Grandma had heard my whining and didn’t get much sleep. She got up at daylight and felt sorry for me. She decided to take me on a special walk, although the blue sock was not going to be removed. I begged her, pleading that I would act better.
“Petey, stop giving me those sad eyes! The answer is NO. It’s just now starting to stink. I don’t think you learned your lesson. But I tell you what… we’ll go up to the park before everyone gets up.”
She had to lift me into the car, which I thought was ridiculous. At the park, we splashed through the shallow water of a mountain river, heading for the eagle’s nest she wanted to investigate.
I looked up on the other bank, and she looked in the same direction, where a very, very, flaming angry mother deer must have just birthed a fawn in the tall grass. The doe bounded for me, THE THREAT, and Grandma and I turned and raced for the river. Grandma thinks she walked on water, for she doesn’t remember splashing at all. She turned to my squeals and saw the doe pounding on me with her sharp hooves.
Grandma was screaming at me to, “Come!” but I could not. When I squirmed out of the attack, the doe caught me again and my yelps were heard above the river water.
I broke loose again, but instead of crossing the river, I took off into the bushes to keep Grandma safe. I ran and ran and kept on running.
Grandma later told me the doe came after her anyway. My gray-haired best friend took up a big piece of driftwood, held it up like a baseball bat, ready to defend herself.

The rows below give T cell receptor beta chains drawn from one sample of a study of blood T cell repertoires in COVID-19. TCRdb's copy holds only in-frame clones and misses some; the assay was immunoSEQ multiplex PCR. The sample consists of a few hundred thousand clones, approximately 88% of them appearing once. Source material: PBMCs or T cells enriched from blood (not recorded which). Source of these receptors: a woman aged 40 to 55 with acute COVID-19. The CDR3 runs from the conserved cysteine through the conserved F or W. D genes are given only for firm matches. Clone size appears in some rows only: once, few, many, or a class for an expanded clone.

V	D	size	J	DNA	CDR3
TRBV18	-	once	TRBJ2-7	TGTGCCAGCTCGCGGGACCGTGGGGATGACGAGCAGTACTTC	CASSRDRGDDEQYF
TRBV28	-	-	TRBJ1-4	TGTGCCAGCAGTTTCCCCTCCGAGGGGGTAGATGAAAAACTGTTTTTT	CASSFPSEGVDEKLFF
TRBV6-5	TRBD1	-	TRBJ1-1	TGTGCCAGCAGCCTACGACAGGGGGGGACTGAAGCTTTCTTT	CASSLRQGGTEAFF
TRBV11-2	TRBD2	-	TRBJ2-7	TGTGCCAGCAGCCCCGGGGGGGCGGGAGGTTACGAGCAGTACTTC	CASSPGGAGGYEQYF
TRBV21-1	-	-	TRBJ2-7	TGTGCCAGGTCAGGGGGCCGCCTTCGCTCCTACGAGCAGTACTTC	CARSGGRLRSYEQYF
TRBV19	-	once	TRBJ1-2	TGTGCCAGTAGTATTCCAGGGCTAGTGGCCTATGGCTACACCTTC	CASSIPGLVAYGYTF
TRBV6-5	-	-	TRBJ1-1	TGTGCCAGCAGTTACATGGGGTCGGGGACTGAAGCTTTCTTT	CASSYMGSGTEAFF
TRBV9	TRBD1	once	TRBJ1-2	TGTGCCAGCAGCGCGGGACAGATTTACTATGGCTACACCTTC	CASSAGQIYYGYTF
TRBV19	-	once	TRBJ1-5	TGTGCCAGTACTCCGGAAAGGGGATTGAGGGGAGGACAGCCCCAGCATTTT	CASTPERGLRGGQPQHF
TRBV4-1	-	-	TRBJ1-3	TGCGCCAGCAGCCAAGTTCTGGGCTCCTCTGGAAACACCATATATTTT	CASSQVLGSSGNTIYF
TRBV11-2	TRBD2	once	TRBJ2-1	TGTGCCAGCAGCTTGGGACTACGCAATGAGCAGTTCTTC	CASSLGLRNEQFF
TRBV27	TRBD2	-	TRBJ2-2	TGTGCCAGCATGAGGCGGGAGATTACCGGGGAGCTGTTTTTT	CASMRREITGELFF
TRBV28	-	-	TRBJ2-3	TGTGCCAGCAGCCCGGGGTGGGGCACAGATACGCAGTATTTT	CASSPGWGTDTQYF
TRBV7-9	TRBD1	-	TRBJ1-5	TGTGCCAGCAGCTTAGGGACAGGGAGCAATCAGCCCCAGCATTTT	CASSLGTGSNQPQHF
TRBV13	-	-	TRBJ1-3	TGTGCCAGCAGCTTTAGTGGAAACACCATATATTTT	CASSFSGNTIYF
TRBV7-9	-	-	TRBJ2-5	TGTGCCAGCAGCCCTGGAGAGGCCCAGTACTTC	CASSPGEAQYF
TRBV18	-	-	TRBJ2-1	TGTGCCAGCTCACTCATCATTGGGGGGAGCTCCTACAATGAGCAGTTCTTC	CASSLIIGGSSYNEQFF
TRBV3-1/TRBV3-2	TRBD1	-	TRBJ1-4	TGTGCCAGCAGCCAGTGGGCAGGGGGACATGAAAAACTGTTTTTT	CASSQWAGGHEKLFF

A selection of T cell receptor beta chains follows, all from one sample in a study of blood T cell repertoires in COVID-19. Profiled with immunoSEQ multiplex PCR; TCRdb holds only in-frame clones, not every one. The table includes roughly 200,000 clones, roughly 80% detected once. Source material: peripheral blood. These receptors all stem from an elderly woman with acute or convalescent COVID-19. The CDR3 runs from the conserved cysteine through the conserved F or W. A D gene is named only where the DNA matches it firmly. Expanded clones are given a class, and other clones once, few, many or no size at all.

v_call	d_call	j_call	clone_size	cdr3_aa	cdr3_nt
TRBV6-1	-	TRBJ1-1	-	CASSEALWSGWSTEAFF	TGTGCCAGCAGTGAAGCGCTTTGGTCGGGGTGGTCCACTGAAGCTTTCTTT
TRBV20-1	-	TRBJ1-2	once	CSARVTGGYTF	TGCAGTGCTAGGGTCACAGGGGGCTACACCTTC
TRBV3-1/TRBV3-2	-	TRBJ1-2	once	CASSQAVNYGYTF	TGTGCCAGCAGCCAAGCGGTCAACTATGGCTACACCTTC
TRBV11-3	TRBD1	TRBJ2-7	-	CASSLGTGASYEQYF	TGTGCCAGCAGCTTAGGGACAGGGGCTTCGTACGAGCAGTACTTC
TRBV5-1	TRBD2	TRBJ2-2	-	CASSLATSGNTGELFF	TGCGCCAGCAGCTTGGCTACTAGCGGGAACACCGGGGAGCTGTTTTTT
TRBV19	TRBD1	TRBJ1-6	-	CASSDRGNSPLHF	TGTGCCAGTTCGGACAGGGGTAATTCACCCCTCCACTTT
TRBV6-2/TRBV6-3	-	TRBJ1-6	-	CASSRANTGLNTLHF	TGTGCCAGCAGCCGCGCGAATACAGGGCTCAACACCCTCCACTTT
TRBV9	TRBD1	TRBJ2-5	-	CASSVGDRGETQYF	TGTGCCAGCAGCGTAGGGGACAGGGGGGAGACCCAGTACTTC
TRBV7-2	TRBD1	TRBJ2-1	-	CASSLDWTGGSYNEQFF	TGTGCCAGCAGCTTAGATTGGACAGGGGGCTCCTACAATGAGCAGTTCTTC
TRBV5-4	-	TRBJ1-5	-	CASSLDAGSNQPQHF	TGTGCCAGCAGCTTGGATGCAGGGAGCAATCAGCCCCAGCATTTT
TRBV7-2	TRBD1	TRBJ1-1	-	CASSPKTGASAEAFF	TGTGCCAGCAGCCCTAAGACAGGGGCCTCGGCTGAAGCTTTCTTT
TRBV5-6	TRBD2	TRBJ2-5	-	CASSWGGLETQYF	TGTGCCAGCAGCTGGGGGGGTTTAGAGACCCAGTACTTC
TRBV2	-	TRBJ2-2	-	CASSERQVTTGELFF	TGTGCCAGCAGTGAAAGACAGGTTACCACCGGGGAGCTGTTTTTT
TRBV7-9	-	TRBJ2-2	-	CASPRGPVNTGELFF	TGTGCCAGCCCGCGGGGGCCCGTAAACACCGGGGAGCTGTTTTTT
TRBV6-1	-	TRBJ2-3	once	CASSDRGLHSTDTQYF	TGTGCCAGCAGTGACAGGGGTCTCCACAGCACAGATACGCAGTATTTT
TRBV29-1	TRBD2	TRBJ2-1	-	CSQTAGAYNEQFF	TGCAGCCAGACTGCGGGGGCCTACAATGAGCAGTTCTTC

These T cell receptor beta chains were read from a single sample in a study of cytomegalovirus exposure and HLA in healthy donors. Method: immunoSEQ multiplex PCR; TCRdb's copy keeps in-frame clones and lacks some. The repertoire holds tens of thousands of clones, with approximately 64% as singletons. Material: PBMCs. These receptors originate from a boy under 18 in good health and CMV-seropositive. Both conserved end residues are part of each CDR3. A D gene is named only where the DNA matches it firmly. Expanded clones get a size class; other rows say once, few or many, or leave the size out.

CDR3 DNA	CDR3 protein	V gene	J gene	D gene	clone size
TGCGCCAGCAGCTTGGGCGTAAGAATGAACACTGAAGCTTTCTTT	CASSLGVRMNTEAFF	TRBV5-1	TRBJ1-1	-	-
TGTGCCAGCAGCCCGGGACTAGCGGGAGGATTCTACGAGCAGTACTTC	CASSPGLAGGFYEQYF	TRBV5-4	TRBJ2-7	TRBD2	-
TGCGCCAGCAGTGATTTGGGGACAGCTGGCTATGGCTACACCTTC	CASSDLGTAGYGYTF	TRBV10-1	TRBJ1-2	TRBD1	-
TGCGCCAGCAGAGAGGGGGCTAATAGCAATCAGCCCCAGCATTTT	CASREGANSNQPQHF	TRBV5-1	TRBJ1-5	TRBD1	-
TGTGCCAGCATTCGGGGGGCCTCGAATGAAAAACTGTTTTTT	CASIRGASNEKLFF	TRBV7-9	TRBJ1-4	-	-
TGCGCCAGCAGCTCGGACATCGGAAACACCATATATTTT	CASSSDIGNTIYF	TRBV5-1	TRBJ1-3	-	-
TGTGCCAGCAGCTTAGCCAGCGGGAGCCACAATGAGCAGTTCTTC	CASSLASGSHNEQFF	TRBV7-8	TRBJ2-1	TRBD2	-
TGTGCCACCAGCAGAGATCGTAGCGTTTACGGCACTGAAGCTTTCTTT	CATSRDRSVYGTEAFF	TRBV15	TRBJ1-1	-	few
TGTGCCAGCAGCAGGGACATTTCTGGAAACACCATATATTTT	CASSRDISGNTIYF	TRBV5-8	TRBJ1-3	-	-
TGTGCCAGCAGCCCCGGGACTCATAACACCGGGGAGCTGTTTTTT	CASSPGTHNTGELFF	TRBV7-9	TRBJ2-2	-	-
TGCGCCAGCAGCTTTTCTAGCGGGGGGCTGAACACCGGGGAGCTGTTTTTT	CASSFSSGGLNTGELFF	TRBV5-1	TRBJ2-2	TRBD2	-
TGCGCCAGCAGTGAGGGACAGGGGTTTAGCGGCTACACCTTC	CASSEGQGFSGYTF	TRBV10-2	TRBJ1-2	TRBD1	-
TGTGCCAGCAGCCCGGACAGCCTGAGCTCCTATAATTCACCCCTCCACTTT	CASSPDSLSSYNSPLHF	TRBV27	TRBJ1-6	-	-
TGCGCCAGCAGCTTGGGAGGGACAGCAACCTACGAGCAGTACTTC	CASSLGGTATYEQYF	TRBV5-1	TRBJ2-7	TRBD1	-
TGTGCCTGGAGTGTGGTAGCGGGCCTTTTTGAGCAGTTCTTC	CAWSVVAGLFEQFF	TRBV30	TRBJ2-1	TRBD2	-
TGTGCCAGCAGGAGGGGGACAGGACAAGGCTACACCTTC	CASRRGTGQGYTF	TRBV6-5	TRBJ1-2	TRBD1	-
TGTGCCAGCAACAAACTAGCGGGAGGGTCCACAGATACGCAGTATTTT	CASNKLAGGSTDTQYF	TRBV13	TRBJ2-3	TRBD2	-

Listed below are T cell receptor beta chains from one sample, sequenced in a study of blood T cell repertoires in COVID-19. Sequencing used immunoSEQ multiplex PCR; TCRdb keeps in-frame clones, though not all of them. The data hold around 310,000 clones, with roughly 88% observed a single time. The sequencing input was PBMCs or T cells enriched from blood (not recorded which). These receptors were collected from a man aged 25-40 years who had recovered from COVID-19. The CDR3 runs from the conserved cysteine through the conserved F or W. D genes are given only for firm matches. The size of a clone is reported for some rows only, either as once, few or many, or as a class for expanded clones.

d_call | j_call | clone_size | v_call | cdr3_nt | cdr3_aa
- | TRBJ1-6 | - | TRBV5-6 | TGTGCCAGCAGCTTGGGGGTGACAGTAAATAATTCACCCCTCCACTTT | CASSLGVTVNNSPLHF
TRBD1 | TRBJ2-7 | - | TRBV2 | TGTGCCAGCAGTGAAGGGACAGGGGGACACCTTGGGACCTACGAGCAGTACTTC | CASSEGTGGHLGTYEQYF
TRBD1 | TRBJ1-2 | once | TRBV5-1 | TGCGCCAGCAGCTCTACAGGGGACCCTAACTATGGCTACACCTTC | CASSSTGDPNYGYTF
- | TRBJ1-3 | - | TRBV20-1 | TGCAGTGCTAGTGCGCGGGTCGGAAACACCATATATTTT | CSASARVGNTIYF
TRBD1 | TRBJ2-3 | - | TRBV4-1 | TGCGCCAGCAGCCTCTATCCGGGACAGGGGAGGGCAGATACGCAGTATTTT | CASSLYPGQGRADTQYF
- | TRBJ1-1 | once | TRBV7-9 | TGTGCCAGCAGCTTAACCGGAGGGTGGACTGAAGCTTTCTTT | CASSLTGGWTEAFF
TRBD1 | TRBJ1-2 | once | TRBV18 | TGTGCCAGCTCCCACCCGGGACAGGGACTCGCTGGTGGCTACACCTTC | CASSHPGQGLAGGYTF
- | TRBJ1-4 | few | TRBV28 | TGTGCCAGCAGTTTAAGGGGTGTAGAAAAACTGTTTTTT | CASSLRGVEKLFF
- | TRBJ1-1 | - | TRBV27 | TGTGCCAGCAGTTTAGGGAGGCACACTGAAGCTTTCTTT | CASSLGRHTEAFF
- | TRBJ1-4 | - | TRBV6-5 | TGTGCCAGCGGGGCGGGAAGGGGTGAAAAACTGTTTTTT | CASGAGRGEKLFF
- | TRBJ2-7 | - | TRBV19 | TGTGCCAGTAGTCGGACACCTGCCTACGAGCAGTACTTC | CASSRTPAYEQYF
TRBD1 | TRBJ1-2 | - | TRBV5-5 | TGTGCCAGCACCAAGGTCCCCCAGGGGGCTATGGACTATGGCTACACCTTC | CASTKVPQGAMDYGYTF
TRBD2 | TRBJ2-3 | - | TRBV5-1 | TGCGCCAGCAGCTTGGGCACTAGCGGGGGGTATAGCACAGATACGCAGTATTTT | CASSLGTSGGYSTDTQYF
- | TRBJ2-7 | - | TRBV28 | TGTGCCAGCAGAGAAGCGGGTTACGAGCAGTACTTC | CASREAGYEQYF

She yelled at the doe to back off, who was so close Grandma could have touched the slits under the doe’s eyes that were flared open. Grandma knew the doe could hurt her and would not turn her back on it. The two maternals stood nose to nose, and finally, the doe turned back with arched neck and marched back to her fawn, as though she had made her point.
Grandma’s heart was racing. She was afraid I was dead from the beatings I took. She crossed the river in a different place, always watching for the doe and could not find me. She sat under a tree to catch her breath and calm down.
Then she remembered the blue sock. “Oh, no!” she cried. For that patch of woods was known for hungry coyotes…
and bears. Wild bears. Wild bears who would eat a little yellow dog!
“Oh, no!” Grandma repeated. “Petey has that dead quail tied to him. It smells bad and will attract predators. I’ve baited my dog!”
Then, of course, there were the nearby eagles.
to be continued…